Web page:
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Serious illness from Covid-19 plateaus in Virginia

Across the state, serious illness due to COVID-19 plateaued over the summer.

For instance, at VCU in Richmond the number of people hospitalized for treatment of COVID-19 has remained steady for the past several weeks. The number of people in the ICU being treated for the virus has declined.

“We seem to have plateaued since about the beginning of the summer,” says VCU epidemiologist Michelle Doll. “And we have been stable throughout the summer at essentially the same census from day to day.”

That plateau is a trend hospitals around Virginia are experiencing. Brooke Rossheim of the Virginia Department of Health says across the state the 7-day average number of people hospitalized for COVID has been between about 550 and 700.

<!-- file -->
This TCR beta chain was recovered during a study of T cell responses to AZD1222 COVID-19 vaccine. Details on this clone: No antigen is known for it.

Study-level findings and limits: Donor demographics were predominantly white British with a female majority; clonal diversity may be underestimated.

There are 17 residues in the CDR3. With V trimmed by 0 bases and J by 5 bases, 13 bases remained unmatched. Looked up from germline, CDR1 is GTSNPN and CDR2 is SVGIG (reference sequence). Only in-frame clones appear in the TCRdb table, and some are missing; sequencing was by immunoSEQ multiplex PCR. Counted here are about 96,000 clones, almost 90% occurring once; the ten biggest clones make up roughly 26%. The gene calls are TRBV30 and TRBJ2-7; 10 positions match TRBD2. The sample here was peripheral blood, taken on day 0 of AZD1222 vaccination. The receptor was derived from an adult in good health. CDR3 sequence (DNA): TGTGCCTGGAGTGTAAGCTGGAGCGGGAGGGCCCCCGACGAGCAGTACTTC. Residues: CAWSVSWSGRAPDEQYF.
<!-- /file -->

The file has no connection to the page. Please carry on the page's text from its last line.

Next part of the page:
“One of the reasons that I think contributes to the plateau is that we’re seeing continued vaccination, which is great,” says Rossheim. “I think another thing is… with omicron… we know these are contagious variants and so obviously people are getting COVID and they’re getting some degree of natural immunity.”

Find where you can get vaccinated here.

Both doctors re-iterated that vaccinations are still the most important way to prevent serious illness. About 86-percent of all Virginians have received at least one dose. New booster vaccines that specifically target an Omicron subvariant of COVID-19 are now widely available in Virginia. People can access them for free at local pharmacies or through their health department.

“This is our best tool in the toolbox against covid,” says Rossheim. “Vaccination prevents serious illness, it prevents hospitalization, it prevents death.” 

Rossheim adds that for people who have not been vaccinated at all, it is not too late to begin.

This report, provided by Virginia Public Radio, was made possible with support from the Virginia Education Association.

Mallory Noe-Payne is Radio IQ's Richmond reporter and bureau chief.